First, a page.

Maybe because the origins of fopen() predate the web by a decade. The
designer/s of fopen() probably couldn't forsee so that in a decade
"the network would be the computer."

Feb 9 '07 #16

P: n/a
On Thu, 08 Feb 2007 18:15:50 -0500, in comp.lang.c , CBFalconer
<cb********@yahoo.comwrote:
>Mark McIntyre wrote:
>>
... snip ...
>>
Its an interesting point though. Why /should/ we expect fopen()
to handle a UNC or a mount point but not a URL?

We don't. All we know is (from N869):
(snipped)
>
Which says nothing whatsoever about the format of 'filename'. That
is system dependent.
Exactly my point. There's nothing in the C standard that prohibits, or
encourages, fopen from handling URLs any differently from other
filenames.
--
Mark McIntyre

"Debugging is twice as hard as writing the code in the first place.
Therefore, if you write the code as cleverly as possible, you are,
by definition, not smart enough to debug it."
--Brian Kernighan
Feb 9 '07 #17

P: n/a
On Fri, 09 Feb 2007 11:34:17 GMT, in comp.lang.c ,
rl*@hoekstra-uitgeverij.nl (Richard Bos) wrote:
>"Lew Pitcher" <lp******@sympatico.cawrote:
>What sort of behaviour would you expect from
FILE *somefile = fopen("C:\\ABC\\DEF\\GHI.J","r");
or
FILE *somefile = fopen("DDNAME:SYSIN,"r");
or
FILE *somefile = fopen("/a/b/c.d","r");

I'd expect it to open a local file.
Then you don't know as much about unix as you thought you did.

On my machine, /apps/shared is a mountpoint on a netapp filer
somewhere about a hundred miles from me. I can also access this from
my Windows box as f:\shared.
>This is very different from opening a URL, because that involves making
a connection to a random machine on the 'net, and possibly getting the
user to enter dialing passwords and all.
As does the opening of a file on a networked drive, or through a
mount. There is no difference.

--
Mark McIntyre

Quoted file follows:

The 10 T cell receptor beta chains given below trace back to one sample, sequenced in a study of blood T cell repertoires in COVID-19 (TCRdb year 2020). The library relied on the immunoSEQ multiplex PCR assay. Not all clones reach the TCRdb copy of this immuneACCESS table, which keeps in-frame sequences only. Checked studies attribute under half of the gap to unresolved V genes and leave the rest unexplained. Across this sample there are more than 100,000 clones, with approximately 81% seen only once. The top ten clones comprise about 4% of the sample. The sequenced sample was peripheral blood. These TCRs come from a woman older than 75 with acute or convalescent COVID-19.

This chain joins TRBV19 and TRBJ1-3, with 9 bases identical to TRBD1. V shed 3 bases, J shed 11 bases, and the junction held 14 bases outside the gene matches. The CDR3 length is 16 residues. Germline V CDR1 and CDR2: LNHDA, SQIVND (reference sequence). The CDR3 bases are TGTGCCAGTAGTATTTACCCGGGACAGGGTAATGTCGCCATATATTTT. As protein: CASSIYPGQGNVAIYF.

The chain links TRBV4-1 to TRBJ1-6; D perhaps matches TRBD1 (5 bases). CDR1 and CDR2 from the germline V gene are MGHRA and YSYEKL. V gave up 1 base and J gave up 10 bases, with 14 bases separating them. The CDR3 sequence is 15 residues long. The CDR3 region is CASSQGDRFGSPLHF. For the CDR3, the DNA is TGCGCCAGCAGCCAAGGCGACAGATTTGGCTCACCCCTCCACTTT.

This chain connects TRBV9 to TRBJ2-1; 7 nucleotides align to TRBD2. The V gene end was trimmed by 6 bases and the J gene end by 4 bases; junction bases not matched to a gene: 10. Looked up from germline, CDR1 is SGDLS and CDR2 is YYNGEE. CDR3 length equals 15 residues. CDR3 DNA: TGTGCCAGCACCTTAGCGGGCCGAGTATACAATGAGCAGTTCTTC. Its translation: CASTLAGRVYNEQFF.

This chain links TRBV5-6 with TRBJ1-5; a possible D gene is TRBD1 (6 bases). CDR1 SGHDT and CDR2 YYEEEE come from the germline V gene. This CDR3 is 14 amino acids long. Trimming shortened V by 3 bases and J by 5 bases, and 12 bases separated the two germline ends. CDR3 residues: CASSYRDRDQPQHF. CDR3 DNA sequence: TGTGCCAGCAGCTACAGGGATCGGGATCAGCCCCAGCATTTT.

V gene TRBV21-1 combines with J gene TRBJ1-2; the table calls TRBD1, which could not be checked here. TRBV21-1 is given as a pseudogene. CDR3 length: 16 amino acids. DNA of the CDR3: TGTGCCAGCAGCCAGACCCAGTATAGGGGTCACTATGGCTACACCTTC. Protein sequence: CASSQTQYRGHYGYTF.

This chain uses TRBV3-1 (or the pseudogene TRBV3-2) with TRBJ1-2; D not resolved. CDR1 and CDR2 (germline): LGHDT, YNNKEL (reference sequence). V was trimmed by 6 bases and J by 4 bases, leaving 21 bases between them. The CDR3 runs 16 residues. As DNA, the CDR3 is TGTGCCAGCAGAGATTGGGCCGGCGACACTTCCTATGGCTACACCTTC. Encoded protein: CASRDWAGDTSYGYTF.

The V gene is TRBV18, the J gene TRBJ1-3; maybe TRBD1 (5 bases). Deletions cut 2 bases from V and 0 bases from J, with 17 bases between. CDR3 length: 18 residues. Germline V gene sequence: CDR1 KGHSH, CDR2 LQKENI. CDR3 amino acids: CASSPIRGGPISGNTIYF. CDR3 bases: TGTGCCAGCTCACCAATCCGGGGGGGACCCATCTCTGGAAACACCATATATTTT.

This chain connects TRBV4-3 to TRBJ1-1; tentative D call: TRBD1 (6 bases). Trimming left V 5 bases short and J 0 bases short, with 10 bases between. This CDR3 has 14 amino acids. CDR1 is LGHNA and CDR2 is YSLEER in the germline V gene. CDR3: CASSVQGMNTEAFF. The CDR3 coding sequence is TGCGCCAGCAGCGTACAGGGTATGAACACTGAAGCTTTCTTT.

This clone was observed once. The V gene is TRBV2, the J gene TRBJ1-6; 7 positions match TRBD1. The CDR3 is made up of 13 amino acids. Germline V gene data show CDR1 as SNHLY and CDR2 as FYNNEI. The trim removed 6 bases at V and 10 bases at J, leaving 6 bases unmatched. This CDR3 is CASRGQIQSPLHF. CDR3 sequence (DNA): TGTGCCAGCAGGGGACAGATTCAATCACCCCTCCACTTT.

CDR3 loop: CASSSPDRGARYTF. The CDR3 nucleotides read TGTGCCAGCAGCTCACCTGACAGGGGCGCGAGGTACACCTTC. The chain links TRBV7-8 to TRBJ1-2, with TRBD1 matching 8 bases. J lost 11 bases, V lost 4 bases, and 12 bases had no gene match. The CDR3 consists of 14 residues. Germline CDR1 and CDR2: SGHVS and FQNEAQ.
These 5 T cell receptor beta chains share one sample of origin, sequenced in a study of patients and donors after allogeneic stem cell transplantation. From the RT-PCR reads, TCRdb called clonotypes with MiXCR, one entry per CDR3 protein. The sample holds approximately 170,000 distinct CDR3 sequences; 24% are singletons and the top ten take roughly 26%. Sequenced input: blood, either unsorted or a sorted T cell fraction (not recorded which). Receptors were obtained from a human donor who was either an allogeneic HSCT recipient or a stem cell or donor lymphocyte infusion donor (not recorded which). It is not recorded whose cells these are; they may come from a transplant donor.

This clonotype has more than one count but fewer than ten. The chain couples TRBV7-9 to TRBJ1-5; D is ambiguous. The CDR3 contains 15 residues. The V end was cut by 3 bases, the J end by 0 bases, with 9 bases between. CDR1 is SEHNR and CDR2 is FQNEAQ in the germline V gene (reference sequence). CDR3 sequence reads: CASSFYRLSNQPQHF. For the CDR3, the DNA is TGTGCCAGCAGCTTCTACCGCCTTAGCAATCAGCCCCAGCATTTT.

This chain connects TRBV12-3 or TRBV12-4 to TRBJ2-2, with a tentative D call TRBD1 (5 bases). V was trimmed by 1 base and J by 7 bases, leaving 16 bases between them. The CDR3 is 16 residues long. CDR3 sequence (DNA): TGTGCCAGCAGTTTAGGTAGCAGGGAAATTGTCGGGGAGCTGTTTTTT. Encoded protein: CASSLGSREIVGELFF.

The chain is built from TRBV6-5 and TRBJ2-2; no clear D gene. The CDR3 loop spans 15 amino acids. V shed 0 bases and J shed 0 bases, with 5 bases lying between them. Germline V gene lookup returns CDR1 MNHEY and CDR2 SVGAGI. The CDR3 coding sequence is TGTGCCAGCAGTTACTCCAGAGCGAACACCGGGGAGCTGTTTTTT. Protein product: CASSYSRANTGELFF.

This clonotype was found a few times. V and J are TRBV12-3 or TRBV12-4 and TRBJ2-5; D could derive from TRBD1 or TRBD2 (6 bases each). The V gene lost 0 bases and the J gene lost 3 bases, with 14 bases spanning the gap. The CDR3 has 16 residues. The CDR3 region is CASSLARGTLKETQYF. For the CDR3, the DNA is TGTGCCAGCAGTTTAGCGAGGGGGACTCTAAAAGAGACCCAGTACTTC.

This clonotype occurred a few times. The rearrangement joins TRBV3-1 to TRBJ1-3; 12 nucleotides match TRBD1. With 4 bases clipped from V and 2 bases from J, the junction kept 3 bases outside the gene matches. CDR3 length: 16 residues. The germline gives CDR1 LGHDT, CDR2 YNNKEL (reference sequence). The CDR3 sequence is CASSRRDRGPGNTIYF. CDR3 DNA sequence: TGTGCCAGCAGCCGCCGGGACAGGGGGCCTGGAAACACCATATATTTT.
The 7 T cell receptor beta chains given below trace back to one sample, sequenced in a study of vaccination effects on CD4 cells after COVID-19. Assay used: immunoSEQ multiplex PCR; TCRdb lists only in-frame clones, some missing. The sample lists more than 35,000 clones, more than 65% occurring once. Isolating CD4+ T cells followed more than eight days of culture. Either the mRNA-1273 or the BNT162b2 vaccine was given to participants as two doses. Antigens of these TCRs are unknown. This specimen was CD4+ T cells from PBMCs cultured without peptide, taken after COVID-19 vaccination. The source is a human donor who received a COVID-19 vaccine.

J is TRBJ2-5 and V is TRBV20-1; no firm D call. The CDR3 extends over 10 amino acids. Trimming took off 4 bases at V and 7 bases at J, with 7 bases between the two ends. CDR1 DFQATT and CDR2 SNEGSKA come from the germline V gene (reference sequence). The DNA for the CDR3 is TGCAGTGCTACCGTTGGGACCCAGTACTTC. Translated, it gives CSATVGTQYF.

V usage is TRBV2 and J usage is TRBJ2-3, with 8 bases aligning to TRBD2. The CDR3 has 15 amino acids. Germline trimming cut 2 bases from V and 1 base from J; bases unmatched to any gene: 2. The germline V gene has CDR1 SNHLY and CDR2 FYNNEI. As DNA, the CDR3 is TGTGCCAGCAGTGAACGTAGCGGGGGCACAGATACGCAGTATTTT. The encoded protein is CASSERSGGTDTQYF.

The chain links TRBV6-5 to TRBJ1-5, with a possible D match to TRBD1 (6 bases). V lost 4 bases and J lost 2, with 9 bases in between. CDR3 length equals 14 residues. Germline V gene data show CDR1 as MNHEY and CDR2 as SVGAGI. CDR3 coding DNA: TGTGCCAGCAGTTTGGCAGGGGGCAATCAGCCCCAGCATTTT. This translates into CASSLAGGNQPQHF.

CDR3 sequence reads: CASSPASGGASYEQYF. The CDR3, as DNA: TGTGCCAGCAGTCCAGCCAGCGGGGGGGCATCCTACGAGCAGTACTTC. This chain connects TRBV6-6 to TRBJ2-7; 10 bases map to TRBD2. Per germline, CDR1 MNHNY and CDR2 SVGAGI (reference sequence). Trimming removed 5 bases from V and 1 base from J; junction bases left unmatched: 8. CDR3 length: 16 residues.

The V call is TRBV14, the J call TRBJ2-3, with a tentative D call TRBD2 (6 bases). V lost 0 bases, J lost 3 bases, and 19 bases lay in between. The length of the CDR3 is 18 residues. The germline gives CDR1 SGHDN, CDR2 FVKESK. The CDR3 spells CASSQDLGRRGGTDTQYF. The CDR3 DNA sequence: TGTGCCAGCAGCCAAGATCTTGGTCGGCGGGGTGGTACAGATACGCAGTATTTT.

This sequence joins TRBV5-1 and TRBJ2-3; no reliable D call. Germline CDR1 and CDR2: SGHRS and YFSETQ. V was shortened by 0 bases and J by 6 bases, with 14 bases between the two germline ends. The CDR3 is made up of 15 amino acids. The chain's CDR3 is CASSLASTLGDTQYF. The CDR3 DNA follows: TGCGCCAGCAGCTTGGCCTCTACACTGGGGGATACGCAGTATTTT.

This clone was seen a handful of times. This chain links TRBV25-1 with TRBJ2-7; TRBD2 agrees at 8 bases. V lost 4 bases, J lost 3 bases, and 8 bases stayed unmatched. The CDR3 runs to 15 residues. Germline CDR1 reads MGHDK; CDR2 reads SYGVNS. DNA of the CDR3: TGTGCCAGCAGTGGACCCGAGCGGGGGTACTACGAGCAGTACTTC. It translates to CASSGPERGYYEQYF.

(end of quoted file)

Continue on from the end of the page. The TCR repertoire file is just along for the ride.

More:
"Debugging is twice as hard as writing the code in the first place.
Therefore, if you write the code as cleverly as possible, you are,
by definition, not smart enough to debug it."
--Brian Kernighan
Feb 9 '07 #18

P: n/a
On Fri, 09 Feb 2007 13:06:45 -0500, in comp.lang.c , Kenneth Brody
<ke******@spamcop.netwrote:
>
In that case, it's an O/S issue, and not a C issue.
Strictly, its an implementation issue. An implementation of the C
library would be allowed to do this.
>>
Its an interesting point though. Why /should/ we expect fopen() to
handle a UNC or a mount point but not a URL?

Again, ask the O/S designers why they support UNC but not URL.
Again, ask the implementors, too.
>On the platforms that I use for which I have C runtime library source,
the C runtime library passes the "filename" as-is to the O/S. If a
UNC filename works, it is because the O/S itself will handle the UNC
parts, just as it is the O/S that handles any directory tree parts.
*shrug*. It happens that your OSen handle UNCs. If they didn't, your
library implementor could still support them.
--
Mark McIntyre

"Debugging is twice as hard as writing the code in the first place.
Therefore, if you write the code as cleverly as possible, you are,
by definition, not smart enough to debug it."
--Brian Kernighan
Feb 9 '07 #19

P: n/a
rl*@hoekstra-uitgeverij.nl (Richard Bos) writes:
"Lew Pitcher" <lp******@sympatico.cawrote:
>On Feb 8, 3:40 pm, Christopher Benson-Manica
<a...@otaku.freeshell.orgwrote:
Lew Pitcher <lpitc...@sympatico.cawrote:
You /should/ be able to
FILE *web = fopen("http://google.com/","r");
and have a valid read connection to the named web page.